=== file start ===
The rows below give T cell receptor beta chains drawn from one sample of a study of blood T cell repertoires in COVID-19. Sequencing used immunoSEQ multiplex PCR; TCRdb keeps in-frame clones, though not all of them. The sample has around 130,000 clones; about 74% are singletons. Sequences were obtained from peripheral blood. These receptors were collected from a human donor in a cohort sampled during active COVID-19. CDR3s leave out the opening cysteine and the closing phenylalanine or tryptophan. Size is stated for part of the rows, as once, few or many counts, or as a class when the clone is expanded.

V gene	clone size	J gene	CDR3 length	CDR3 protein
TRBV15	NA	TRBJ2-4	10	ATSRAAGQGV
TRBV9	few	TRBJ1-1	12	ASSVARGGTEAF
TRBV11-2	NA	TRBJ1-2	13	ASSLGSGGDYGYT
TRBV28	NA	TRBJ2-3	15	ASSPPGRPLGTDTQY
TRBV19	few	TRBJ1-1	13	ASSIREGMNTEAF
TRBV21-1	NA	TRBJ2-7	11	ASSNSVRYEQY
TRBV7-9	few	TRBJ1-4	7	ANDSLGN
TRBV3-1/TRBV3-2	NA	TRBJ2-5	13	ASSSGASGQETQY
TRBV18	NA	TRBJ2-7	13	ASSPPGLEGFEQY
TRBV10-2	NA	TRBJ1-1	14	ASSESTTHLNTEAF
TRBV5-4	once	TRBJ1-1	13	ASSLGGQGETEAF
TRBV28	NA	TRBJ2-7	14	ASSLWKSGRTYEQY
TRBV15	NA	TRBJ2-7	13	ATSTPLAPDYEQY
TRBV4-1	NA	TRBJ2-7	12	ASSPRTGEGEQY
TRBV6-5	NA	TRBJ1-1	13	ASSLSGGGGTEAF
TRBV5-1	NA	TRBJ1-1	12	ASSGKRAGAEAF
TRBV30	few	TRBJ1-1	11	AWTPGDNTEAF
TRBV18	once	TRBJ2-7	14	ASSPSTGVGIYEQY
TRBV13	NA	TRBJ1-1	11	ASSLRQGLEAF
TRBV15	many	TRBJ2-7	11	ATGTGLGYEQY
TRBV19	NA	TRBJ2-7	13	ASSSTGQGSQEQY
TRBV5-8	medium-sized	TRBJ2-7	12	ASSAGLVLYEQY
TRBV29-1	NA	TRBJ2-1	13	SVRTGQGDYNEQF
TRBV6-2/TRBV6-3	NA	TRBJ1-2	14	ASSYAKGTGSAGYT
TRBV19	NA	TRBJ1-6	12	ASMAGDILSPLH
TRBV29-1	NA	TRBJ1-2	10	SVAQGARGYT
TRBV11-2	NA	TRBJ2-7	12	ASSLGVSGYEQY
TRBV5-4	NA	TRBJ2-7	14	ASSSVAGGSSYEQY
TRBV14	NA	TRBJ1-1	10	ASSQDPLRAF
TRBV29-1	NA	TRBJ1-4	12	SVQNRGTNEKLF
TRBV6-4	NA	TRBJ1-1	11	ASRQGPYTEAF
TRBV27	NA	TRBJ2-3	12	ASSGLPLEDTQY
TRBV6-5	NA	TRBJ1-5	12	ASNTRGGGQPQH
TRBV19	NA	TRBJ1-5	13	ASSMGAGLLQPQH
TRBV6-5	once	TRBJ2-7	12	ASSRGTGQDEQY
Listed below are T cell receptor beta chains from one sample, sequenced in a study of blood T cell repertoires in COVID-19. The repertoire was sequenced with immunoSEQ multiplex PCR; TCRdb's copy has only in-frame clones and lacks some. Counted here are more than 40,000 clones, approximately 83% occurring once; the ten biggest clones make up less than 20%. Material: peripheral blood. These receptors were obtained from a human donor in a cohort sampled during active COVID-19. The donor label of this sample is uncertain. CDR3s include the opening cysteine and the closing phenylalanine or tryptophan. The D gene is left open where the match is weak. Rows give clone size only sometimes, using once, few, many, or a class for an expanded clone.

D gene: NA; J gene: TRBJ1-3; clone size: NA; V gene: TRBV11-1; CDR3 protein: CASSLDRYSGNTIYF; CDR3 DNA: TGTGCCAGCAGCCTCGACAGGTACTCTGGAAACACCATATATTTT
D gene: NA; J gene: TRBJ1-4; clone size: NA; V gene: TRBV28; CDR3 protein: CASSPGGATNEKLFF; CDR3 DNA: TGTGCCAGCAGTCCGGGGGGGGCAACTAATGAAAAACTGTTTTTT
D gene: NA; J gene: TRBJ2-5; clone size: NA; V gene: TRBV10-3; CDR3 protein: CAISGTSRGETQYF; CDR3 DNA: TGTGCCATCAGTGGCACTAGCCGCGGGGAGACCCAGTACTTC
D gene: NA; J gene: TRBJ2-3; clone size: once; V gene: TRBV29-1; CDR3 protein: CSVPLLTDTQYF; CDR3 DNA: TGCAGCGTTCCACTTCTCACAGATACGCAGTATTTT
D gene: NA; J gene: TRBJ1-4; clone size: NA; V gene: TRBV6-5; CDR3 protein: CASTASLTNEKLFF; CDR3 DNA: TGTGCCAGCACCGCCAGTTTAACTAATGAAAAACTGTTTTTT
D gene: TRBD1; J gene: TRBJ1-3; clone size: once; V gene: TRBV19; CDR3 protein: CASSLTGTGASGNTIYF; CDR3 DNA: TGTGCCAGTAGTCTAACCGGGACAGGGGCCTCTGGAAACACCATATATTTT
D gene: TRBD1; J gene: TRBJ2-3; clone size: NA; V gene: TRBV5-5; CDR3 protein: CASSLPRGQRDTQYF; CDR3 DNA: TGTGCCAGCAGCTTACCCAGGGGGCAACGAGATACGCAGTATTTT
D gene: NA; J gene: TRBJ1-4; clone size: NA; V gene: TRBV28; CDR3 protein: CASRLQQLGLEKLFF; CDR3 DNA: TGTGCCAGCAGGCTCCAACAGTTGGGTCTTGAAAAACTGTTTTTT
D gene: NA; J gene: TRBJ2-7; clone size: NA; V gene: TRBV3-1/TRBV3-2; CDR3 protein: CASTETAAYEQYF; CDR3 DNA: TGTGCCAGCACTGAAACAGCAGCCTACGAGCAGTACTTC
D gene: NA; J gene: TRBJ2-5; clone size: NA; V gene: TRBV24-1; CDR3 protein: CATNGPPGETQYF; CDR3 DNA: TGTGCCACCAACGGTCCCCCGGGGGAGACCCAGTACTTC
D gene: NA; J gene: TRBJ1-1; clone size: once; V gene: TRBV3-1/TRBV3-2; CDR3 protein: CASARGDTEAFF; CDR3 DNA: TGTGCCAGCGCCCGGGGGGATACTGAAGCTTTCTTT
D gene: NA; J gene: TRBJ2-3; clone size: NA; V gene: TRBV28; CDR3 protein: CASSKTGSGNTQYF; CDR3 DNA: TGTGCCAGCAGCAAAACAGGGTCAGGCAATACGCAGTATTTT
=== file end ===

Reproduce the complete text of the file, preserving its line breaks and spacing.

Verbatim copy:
The rows below give T cell receptor beta chains drawn from one sample of a study of blood T cell repertoires in COVID-19. Sequencing used immunoSEQ multiplex PCR; TCRdb keeps in-frame clones, though not all of them. The sample has around 130,000 clones; about 74% are singletons. Sequences were obtained from peripheral blood. These receptors were collected from a human donor in a cohort sampled during active COVID-19. CDR3s leave out the opening cysteine and the closing phenylalanine or tryptophan. Size is stated for part of the rows, as once, few or many counts, or as a class when the clone is expanded.

V gene	clone size	J gene	CDR3 length	CDR3 protein
TRBV15	NA	TRBJ2-4	10	ATSRAAGQGV
TRBV9	few	TRBJ1-1	12	ASSVARGGTEAF
TRBV11-2	NA	TRBJ1-2	13	ASSLGSGGDYGYT
TRBV28	NA	TRBJ2-3	15	ASSPPGRPLGTDTQY
TRBV19	few	TRBJ1-1	13	ASSIREGMNTEAF
TRBV21-1	NA	TRBJ2-7	11	ASSNSVRYEQY
TRBV7-9	few	TRBJ1-4	7	ANDSLGN
TRBV3-1/TRBV3-2	NA	TRBJ2-5	13	ASSSGASGQETQY
TRBV18	NA	TRBJ2-7	13	ASSPPGLEGFEQY
TRBV10-2	NA	TRBJ1-1	14	ASSESTTHLNTEAF
TRBV5-4	once	TRBJ1-1	13	ASSLGGQGETEAF
TRBV28	NA	TRBJ2-7	14	ASSLWKSGRTYEQY
TRBV15	NA	TRBJ2-7	13	ATSTPLAPDYEQY
TRBV4-1	NA	TRBJ2-7	12	ASSPRTGEGEQY
TRBV6-5	NA	TRBJ1-1	13	ASSLSGGGGTEAF
TRBV5-1	NA	TRBJ1-1	12	ASSGKRAGAEAF
TRBV30	few	TRBJ1-1	11	AWTPGDNTEAF
TRBV18	once	TRBJ2-7	14	ASSPSTGVGIYEQY
TRBV13	NA	TRBJ1-1	11	ASSLRQGLEAF
TRBV15	many	TRBJ2-7	11	ATGTGLGYEQY
TRBV19	NA	TRBJ2-7	13	ASSSTGQGSQEQY
TRBV5-8	medium-sized	TRBJ2-7	12	ASSAGLVLYEQY
TRBV29-1	NA	TRBJ2-1	13	SVRTGQGDYNEQF
TRBV6-2/TRBV6-3	NA	TRBJ1-2	14	ASSYAKGTGSAGYT
TRBV19	NA	TRBJ1-6	12	ASMAGDILSPLH
TRBV29-1	NA	TRBJ1-2	10	SVAQGARGYT
TRBV11-2	NA	TRBJ2-7	12	ASSLGVSGYEQY
TRBV5-4	NA	TRBJ2-7	14	ASSSVAGGSSYEQY
TRBV14	NA	TRBJ1-1	10	ASSQDPLRAF
TRBV29-1	NA	TRBJ1-4	12	SVQNRGTNEKLF
TRBV6-4	NA	TRBJ1-1	11	ASRQGPYTEAF
TRBV27	NA	TRBJ2-3	12	ASSGLPLEDTQY
TRBV6-5	NA	TRBJ1-5	12	ASNTRGGGQPQH
TRBV19	NA	TRBJ1-5	13	ASSMGAGLLQPQH
TRBV6-5	once	TRBJ2-7	12	ASSRGTGQDEQY
Listed below are T cell receptor beta chains from one sample, sequenced in a study of blood T cell repertoires in COVID-19. The repertoire was sequenced with immunoSEQ multiplex PCR; TCRdb's copy has only in-frame clones and lacks some. Counted here are more than 40,000 clones, approximately 83% occurring once; the ten biggest clones make up less than 20%. Material: peripheral blood. These receptors were obtained from a human donor in a cohort sampled during active COVID-19. The donor label of this sample is uncertain. CDR3s include the opening cysteine and the closing phenylalanine or tryptophan. The D gene is left open where the match is weak. Rows give clone size only sometimes, using once, few, many, or a class for an expanded clone.

D gene: NA; J gene: TRBJ1-3; clone size: NA; V gene: TRBV11-1; CDR3 protein: CASSLDRYSGNTIYF; CDR3 DNA: TGTGCCAGCAGCCTCGACAGGTACTCTGGAAACACCATATATTTT
D gene: NA; J gene: TRBJ1-4; clone size: NA; V gene: TRBV28; CDR3 protein: CASSPGGATNEKLFF; CDR3 DNA: TGTGCCAGCAGTCCGGGGGGGGCAACTAATGAAAAACTGTTTTTT
D gene: NA; J gene: TRBJ2-5; clone size: NA; V gene: TRBV10-3; CDR3 protein: CAISGTSRGETQYF; CDR3 DNA: TGTGCCATCAGTGGCACTAGCCGCGGGGAGACCCAGTACTTC
D gene: NA; J gene: TRBJ2-3; clone size: once; V gene: TRBV29-1; CDR3 protein: CSVPLLTDTQYF; CDR3 DNA: TGCAGCGTTCCACTTCTCACAGATACGCAGTATTTT
D gene: NA; J gene: TRBJ1-4; clone size: NA; V gene: TRBV6-5; CDR3 protein: CASTASLTNEKLFF; CDR3 DNA: TGTGCCAGCACCGCCAGTTTAACTAATGAAAAACTGTTTTTT
D gene: TRBD1; J gene: TRBJ1-3; clone size: once; V gene: TRBV19; CDR3 protein: CASSLTGTGASGNTIYF; CDR3 DNA: TGTGCCAGTAGTCTAACCGGGACAGGGGCCTCTGGAAACACCATATATTTT
D gene: TRBD1; J gene: TRBJ2-3; clone size: NA; V gene: TRBV5-5; CDR3 protein: CASSLPRGQRDTQYF; CDR3 DNA: TGTGCCAGCAGCTTACCCAGGGGGCAACGAGATACGCAGTATTTT
D gene: NA; J gene: TRBJ1-4; clone size: NA; V gene: TRBV28; CDR3 protein: CASRLQQLGLEKLFF; CDR3 DNA: TGTGCCAGCAGGCTCCAACAGTTGGGTCTTGAAAAACTGTTTTTT
D gene: NA; J gene: TRBJ2-7; clone size: NA; V gene: TRBV3-1/TRBV3-2; CDR3 protein: CASTETAAYEQYF; CDR3 DNA: TGTGCCAGCACTGAAACAGCAGCCTACGAGCAGTACTTC
D gene: NA; J gene: TRBJ2-5; clone size: NA; V gene: TRBV24-1; CDR3 protein: CATNGPPGETQYF; CDR3 DNA: TGTGCCACCAACGGTCCCCCGGGGGAGACCCAGTACTTC
D gene: NA; J gene: TRBJ1-1; clone size: once; V gene: TRBV3-1/TRBV3-2; CDR3 protein: CASARGDTEAFF; CDR3 DNA: TGTGCCAGCGCCCGGGGGGATACTGAAGCTTTCTTT
D gene: NA; J gene: TRBJ2-3; clone size: NA; V gene: TRBV28; CDR3 protein: CASSKTGSGNTQYF; CDR3 DNA: TGTGCCAGCAGCAAAACAGGGTCAGGCAATACGCAGTATTTT